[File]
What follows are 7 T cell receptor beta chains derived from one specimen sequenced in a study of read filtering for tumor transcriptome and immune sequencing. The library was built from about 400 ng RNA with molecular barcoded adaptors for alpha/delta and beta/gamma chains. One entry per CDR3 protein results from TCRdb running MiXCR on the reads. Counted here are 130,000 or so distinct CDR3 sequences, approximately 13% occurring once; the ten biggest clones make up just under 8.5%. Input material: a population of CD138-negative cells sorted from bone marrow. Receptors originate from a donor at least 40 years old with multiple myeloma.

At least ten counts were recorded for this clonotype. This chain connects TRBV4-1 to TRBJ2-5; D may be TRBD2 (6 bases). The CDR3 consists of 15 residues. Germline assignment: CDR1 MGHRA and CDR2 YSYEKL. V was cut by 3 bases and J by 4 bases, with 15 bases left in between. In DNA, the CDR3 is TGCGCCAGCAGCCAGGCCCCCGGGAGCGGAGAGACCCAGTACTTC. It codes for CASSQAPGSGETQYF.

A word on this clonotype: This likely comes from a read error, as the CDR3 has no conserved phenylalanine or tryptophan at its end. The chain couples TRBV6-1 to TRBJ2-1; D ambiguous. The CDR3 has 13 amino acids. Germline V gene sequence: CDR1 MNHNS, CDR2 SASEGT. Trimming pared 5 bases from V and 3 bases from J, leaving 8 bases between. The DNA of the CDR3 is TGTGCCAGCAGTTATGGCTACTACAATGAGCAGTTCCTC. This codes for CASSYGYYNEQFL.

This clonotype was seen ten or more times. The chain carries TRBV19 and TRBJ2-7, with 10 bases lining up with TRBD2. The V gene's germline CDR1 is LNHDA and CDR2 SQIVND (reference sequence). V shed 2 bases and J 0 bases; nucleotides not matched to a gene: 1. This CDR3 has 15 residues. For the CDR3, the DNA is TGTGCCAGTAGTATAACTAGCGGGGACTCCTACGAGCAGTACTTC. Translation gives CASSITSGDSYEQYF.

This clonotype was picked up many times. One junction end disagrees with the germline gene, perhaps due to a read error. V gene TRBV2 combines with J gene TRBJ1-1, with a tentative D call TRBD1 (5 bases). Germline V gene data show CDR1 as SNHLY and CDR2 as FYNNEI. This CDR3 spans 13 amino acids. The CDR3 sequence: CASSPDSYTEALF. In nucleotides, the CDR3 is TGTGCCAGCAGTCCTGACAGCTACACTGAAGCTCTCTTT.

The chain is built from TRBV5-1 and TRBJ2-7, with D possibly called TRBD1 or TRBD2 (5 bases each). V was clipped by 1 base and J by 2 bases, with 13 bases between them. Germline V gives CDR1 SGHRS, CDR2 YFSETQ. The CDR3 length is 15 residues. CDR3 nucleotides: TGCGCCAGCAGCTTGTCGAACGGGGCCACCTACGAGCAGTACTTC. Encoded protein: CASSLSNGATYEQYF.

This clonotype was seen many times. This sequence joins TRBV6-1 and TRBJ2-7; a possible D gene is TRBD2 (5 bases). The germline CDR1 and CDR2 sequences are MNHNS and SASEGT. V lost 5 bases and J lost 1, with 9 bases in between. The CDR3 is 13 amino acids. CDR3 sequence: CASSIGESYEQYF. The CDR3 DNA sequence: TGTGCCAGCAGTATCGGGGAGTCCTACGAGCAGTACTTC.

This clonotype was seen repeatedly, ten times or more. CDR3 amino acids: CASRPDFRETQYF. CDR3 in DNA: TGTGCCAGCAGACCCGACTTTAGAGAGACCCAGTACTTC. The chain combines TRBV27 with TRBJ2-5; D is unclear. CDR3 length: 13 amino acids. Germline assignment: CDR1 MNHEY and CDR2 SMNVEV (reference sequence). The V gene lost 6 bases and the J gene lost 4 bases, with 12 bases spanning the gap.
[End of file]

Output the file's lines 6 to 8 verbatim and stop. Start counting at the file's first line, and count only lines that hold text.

The chain is built from TRBV5-1 and TRBJ2-7, with D possibly called TRBD1 or TRBD2 (5 bases each). V was clipped by 1 base and J by 2 bases, with 13 bases between them. Germline V gives CDR1 SGHRS, CDR2 YFSETQ. The CDR3 length is 15 residues. CDR3 nucleotides: TGCGCCAGCAGCTTGTCGAACGGGGCCACCTACGAGCAGTACTTC. Encoded protein: CASSLSNGATYEQYF.

This clonotype was seen many times. This sequence joins TRBV6-1 and TRBJ2-7; a possible D gene is TRBD2 (5 bases). The germline CDR1 and CDR2 sequences are MNHNS and SASEGT. V lost 5 bases and J lost 1, with 9 bases in between. The CDR3 is 13 amino acids. CDR3 sequence: CASSIGESYEQYF. The CDR3 DNA sequence: TGTGCCAGCAGTATCGGGGAGTCCTACGAGCAGTACTTC.

This clonotype was seen repeatedly, ten times or more. CDR3 amino acids: CASRPDFRETQYF. CDR3 in DNA: TGTGCCAGCAGACCCGACTTTAGAGAGACCCAGTACTTC. The chain combines TRBV27 with TRBJ2-5; D is unclear. CDR3 length: 13 amino acids. Germline assignment: CDR1 MNHEY and CDR2 SMNVEV (reference sequence). The V gene lost 6 bases and the J gene lost 4 bases, with 12 bases spanning the gap.